Planners Wrestle with Debate: List a Snow Date, or Hope for the Best?
27 Jan, 2016By: Mary Helen Sprecher
The East Coast’s first snowstorm of 2016 (nicknamed Winter Storm Jonas), packing more than two feet of snow and high winds, barged in over the weekend. It led to rescheduled sports events at the high school and college levels, as well as plenty of cancellations and postponements of 5Ks and more.
But for sports planners, it reawakened the age-old question: whether to be proactive or reactive when it comes to scheduling events when there is a potential for winter weather.
While the Eastern United States as a whole sees less outdoor sports action from New Year’s through spring, there are still plenty of ice hockey, basketball, gymnastics, indoor soccer and more (even road races) scattered throughout the calendar in those months. And while the advent of the Internet, e-mail and text messaging has made it possible for organizers to announce cancellations, as well as to notify individual participants as soon as something changes, that doesn’t address front-end planning.
In other words, do you build in a snow date for an event?
It’s a loaded question with no easy answer. There’s the marketing angle to consider: noting a snow date on registration materials can scare off potential attendees who might otherwise have been optimistic about attending an event, or who now feel pressured to leave both dates open. Scheduling, always a balance for planners who are trying to keep their events from conflicting with others that draw the same participants, is also a challenge.
Trying to incorporate a possible snow date is also a tougher negotiating point for any planner who is trying to book a venue or a hotel; in addition, it will become necessary to check on the availability of any vendors for the extra date. If an event will require officials, it becomes an even more difficult situation.
Often, planners simply forge ahead and trust all will go well, at least if their answers to polls on the Sports Destination Management website are to be believed. For example, in a recent poll asking whether planners made alternate arrangements in the case of rainouts or other weather events, only 14.29% said they looked for indoor facilities they could use in case of emergencies, while 42.86 percent said they might consider building in extra days in case of unforeseen schedule changes. But another 42.86 percent said they did not do anything.
Sometimes, it simply depends on the nature of the event. As the blizzard bore down on the area, US Lacrosse went ahead with its annual convention and expo, which included indoor demonstrations of the sport, at the Baltimore Convention Center. Professional athletes, event owners, coaches and others from around the country were expected to attend. With so many people coming in from out of town, “it didn't make sense to cancel the event and leave them stewing in their hotel rooms,” spokesman Paul Krome told The Baltimore Sun. The organization did make some concessions for the weather, including opening up its activities on Friday to all attendees, including those who lived locally and had purchased tickets for other days that weekend; by Friday evening when the snow started falling in Baltimore City, the exhibit hall had plenty of foot traffic. (The decision to forge ahead with the event was not universally admired, however. "Please tell me you will do some sort of credit or refund for local people who don't have overnight accommodations," one person wrote on the LaxCon Facebook page. "It would be severely dangerous for us to venture out and travel to and from during this major storm.")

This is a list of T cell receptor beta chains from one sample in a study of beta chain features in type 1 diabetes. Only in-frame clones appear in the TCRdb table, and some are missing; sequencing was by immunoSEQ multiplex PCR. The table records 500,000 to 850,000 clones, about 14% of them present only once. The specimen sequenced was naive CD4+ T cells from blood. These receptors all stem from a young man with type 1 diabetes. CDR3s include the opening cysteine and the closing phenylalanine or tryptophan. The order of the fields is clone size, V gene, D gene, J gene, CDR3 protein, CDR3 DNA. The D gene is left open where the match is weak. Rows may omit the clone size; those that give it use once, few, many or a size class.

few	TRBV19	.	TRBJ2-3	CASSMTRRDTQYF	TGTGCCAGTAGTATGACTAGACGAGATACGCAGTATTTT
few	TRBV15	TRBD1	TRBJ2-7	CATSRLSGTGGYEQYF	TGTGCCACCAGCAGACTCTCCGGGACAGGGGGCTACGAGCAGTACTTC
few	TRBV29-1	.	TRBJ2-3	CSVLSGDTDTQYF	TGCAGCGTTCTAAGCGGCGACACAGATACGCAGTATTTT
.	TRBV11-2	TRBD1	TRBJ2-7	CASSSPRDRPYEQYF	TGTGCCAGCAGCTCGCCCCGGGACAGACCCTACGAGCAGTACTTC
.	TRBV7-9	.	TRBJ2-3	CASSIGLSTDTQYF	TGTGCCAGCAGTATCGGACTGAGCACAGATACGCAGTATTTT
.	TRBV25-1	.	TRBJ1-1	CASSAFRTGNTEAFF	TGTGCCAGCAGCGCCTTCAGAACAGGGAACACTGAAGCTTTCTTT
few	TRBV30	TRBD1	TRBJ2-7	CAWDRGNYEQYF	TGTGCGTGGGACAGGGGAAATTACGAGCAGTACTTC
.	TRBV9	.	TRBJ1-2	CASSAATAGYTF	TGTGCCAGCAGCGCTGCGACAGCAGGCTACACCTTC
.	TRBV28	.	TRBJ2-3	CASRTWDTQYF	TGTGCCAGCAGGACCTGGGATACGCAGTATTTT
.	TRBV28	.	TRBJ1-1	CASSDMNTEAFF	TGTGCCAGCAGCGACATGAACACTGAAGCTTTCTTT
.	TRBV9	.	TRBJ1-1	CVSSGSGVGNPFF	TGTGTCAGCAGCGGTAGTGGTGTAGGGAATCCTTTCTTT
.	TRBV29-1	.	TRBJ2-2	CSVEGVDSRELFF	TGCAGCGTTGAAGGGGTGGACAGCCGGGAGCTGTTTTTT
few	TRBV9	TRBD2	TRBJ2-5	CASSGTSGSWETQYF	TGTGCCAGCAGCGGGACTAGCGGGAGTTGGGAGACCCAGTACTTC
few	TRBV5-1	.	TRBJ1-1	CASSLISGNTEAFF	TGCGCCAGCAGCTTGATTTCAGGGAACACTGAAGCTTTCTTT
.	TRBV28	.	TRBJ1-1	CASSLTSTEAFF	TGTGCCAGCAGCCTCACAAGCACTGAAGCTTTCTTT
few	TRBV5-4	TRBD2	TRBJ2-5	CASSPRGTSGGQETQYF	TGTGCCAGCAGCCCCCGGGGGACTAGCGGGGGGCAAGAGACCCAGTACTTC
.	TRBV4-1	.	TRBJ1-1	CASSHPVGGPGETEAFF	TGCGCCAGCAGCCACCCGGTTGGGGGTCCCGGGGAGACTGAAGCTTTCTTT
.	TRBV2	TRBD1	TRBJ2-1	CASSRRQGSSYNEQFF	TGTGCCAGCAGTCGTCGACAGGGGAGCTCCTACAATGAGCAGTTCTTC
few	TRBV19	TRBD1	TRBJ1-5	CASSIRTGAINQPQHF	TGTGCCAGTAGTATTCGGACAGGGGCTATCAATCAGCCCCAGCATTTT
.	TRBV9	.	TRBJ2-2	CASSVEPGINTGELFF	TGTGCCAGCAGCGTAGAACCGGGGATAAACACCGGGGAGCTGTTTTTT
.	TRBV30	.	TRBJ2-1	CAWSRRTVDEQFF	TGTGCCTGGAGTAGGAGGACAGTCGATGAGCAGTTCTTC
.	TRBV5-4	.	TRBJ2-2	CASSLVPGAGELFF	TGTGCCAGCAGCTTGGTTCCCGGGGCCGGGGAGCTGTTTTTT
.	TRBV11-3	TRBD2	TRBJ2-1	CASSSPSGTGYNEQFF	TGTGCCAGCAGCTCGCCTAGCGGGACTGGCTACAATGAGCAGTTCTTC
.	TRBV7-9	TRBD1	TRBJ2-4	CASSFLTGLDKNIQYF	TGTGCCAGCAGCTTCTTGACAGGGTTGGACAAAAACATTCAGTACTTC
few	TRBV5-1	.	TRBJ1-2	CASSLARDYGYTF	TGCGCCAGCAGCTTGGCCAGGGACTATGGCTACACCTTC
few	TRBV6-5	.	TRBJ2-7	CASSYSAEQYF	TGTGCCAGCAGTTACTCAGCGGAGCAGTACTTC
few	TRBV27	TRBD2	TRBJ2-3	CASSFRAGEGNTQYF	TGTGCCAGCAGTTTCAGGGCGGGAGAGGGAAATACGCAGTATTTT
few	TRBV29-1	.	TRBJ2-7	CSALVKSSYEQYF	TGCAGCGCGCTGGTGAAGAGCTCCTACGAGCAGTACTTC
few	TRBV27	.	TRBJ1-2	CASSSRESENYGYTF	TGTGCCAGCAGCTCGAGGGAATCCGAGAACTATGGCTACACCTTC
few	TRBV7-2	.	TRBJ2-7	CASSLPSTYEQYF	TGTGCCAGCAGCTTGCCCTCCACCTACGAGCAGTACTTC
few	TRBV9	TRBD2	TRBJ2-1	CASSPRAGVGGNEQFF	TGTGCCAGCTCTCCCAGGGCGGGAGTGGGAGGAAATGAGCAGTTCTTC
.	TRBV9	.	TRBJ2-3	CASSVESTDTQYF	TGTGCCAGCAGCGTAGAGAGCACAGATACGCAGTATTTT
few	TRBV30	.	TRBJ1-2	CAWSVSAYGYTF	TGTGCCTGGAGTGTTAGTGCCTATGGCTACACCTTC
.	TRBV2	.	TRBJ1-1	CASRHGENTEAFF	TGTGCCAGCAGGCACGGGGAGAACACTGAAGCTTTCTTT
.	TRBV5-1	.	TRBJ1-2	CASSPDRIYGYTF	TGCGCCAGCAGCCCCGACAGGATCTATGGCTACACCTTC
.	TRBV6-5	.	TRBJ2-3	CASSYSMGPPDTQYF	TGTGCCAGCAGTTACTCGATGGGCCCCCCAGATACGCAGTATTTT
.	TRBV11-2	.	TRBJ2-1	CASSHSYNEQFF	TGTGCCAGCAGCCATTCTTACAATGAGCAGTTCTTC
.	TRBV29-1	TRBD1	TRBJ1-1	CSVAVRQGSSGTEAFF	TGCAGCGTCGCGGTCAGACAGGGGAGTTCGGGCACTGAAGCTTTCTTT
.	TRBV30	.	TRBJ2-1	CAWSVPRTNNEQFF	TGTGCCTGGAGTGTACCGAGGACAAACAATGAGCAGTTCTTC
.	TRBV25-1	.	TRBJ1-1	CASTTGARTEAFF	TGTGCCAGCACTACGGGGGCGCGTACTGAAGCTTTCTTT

Obviously, even those planners who move forward with events regardless of weather will have to consider whether traveling in from other areas will be advisable, or even possible, for attendees; on this past Monday alone, over 1,600 flights were cancelled and more than 1,200 delayed, according to ABC News. In addition, at the height of the storm and even while clearing operations were taking place, some areas remained under executive orders keeping all but emergency vehicles off the road.
The takeaway: planners, if they had not done so already, needed to come up with a policy regarding refunds to participants or deferment of payments toward future events.
Sometimes, cancelling an event is an even bigger financial loss than moving forward, depending upon the contract negotiated with the hotel and/or venue. It is worth noting that in in a separate SDM survey, event cancellation insurance was seen as a definite need; there were no respondents saying they did not use it. And an article by William J. Bannon, CPCU, AMIM noted that weather-specific insurance is available to event organizers – and always should be investigated.
The last time the issue of widespread weather-related problems arose, it was back in the fall, when Hurricane Joaquin blew into town and forced the cancellation of major sports events up and down the coast, including the Jersey Shore Marathon and the Seagull Century bicycle ride, and the postponement of plenty of others, including the Maryland IronMan. The fact that the hurricane could take two separate tracks left organizers waiting until almost the last minute to decide whether to cancel events or hold them regardless. This winter storm, forecasters noted, left no room for doubt as to its arrival, nor to the amount of snow it was expected to dump before blowing out of town.